Daylight Saving Time can lead to more pedestrian, bicycle crashes

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The sun low on the horizon over 82nd Street in Lubbock (Nexstar/Staff)

LUBBOCK, Texas — Daylight Saving Time ended Sunday morning as many Americans fell back to standard time (in Lubbock it would be Central Standard Time or CST).

That means pedestrians, bicyclists and drivers should be extra cautious now that it gets darker much sooner. Sunset on Sunday in Lubbock is listed by the National Weather Service as 5:54 pm with the sun sitting low on the horizon long before official sunset.

EverythingLubbock.com reached out to the Texas Department of Public Safety’s Sgt. Johnny Bures to find out exactly how to be proactive and remain vigilant to prevent any accidents from occurring.

“We want to remind folks that if you are riding bikes and walking, make sure and look twice before you cross,” he said.

However, Bures said sometimes the pedestrians may not look.

He said usually this occurs when people are walking on campus or when people are looking down at their phones.

Another way that bicyclists should practice safety is to wear bright clothing. Bures also said it’s best if they have lighting on their bicycle as well.

“Make sure you’re practicing bike safety, lights, reflectors, riding on the right side of the way where you’re supposed to ride and any bike lanes when they’re available,” he said.

Practicing safety for drivers is also just as important.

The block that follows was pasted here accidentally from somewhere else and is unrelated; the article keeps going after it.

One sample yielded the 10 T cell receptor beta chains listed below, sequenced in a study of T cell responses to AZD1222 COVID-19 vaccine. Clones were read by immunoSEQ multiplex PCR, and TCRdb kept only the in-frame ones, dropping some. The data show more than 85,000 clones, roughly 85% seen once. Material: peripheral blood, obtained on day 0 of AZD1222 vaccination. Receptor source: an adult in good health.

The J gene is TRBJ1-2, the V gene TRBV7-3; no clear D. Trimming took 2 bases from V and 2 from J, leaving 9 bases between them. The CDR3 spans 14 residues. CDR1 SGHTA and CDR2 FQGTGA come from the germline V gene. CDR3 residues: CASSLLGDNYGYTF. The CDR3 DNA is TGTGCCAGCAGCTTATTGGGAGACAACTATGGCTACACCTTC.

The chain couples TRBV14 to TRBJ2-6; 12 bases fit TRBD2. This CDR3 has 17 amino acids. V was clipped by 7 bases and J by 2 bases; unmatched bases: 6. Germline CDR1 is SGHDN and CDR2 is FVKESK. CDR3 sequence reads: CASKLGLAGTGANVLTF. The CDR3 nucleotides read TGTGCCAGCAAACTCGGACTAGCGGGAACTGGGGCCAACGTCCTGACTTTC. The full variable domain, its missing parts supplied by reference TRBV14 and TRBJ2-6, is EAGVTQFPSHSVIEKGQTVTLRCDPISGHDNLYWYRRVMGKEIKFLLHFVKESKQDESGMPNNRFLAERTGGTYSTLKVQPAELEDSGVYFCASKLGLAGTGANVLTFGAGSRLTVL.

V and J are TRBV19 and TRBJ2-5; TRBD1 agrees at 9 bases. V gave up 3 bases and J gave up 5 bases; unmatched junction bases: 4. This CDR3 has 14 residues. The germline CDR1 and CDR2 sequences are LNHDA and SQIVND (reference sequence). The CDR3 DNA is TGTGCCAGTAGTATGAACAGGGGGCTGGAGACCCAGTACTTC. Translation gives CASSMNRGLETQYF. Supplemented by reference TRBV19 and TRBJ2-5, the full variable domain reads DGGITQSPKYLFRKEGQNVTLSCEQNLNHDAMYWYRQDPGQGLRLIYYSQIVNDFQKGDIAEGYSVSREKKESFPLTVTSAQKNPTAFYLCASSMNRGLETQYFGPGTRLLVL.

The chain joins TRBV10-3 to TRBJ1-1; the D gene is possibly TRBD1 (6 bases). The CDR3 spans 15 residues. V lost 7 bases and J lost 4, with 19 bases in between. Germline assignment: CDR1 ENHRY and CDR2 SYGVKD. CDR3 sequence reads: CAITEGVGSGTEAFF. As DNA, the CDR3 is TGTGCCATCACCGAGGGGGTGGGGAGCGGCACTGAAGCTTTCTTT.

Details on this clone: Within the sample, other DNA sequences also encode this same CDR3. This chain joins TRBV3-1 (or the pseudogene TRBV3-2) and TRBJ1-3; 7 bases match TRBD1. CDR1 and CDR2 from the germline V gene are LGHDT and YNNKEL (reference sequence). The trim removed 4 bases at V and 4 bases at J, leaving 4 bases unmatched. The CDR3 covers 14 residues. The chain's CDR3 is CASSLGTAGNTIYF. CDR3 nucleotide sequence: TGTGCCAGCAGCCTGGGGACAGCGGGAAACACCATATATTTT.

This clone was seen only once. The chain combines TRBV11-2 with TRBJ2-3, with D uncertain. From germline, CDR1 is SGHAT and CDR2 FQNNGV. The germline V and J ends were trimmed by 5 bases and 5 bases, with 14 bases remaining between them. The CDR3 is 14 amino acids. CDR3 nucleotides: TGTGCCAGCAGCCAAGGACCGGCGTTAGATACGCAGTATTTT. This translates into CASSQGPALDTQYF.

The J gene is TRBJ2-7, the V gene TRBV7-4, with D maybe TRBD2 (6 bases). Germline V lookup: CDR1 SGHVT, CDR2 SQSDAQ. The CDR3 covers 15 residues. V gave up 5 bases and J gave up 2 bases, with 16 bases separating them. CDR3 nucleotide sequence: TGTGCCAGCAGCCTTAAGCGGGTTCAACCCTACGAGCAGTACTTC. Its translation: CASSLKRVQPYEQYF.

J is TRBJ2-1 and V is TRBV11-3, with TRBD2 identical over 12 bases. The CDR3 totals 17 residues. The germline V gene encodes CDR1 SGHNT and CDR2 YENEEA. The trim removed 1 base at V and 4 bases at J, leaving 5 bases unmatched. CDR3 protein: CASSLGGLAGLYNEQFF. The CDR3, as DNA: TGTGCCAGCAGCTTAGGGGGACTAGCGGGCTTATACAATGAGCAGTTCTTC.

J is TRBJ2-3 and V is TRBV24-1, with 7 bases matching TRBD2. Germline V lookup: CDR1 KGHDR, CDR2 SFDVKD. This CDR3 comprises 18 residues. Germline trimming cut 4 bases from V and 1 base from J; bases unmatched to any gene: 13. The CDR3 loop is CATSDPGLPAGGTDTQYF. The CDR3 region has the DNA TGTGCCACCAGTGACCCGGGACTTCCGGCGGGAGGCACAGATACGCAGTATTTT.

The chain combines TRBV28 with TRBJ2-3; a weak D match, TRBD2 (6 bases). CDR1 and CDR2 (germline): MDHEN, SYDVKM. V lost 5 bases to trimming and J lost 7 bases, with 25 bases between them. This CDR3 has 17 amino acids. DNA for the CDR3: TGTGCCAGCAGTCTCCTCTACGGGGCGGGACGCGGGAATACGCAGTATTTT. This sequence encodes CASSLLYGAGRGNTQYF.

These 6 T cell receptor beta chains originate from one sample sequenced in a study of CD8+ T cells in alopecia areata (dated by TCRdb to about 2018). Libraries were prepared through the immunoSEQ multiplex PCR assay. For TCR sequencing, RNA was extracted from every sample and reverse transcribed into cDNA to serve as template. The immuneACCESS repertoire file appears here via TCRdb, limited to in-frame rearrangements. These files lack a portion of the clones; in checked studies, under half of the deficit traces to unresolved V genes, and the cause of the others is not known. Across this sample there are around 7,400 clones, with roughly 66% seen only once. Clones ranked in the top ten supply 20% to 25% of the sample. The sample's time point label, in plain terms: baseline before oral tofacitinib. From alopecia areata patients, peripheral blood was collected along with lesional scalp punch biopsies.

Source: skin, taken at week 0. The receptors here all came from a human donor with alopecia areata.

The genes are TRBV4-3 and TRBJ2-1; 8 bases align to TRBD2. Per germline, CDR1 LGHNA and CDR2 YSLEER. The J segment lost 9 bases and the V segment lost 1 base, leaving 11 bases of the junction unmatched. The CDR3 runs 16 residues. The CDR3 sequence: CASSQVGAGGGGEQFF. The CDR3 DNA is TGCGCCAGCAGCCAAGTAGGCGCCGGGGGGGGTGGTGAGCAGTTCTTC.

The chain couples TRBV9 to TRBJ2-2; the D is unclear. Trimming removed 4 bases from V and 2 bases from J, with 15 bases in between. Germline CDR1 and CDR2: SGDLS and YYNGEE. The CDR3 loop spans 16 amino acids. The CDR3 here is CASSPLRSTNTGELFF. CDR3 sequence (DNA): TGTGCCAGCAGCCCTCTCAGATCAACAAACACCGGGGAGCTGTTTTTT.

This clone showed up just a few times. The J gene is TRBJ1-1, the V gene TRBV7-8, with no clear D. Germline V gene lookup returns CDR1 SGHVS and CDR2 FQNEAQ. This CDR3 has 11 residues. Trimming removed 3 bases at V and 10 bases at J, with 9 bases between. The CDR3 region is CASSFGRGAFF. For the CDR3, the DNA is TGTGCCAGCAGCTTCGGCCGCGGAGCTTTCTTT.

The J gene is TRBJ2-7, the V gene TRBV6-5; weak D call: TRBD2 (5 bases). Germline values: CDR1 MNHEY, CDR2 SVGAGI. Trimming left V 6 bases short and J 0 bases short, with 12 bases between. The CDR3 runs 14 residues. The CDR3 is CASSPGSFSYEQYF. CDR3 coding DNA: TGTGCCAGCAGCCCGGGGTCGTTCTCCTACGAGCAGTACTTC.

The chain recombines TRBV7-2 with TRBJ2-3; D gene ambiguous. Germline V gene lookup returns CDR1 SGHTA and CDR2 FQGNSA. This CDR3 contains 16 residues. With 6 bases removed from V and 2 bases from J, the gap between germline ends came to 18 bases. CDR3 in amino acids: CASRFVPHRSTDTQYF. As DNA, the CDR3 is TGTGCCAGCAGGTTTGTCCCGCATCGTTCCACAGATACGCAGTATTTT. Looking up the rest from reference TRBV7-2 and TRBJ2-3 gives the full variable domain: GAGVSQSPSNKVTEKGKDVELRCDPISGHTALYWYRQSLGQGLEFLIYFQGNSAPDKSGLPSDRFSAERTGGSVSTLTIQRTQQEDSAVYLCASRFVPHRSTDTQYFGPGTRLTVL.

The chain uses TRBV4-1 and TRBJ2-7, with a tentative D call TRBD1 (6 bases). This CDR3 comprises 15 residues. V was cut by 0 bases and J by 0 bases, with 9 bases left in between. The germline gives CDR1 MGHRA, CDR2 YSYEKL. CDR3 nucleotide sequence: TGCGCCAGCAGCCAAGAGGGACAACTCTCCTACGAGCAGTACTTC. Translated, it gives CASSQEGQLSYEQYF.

For example, a pedestrian is hit by a vehicle traveling at 20 mph has an 18 percent risk of severe injury or death, according to statistics from AAA Texas news release.

“At a speed of 30 mph, just 10 mph faster, the risk more than doubles to 47%,” the release states.

Bures said that he just wants to remind pedestrians to be careful when cars are coming down the road.

“We’ve had people crossing the street thinking people aren’t coming as fast as they are,” he said. “We always want to emphasize looking both ways,” he said. “Take a second to judge how fast the car is coming.”

This is important during those commutes home when the commute times will be darker, according to AAA.

“Motorists should provide bicyclists with a three-foot buffer for safety and slow to a safe and reasonable speed when passing a bicyclist if they can’t keep a three-foot distance from them,” said Daniel Armbruster,” AAA Texas spokesperson.

Bures said DPS just wants to remind everyone that as it is getting darker earlier to watch out for each other.

“Make sure you’re looking for pedestrians, but pedestrians make sure you’re looking for cars, too,” he said.

AAA tips for pedestrians:

  • make eye contact with drivers when crossing streets so you know they see you
  • wear bright colors or reflective clothing at night
  • carry a flashlight when walking or taking out pets in the dark
  • walk on the sidewalk; If there are no sidewalks, walk facing traffic.

AAA Texas tips for drivers:

  • travel at times of the day when you are normally awake
  • avoid medications that cause drowsiness or other impairment
  • don’t drive intoxicated; don’t drive intoxicated
  • watch for children and families in neighborhoods and along school bus routes, at intersections and when backing out of driveways
  • teen drivers should use extra caution

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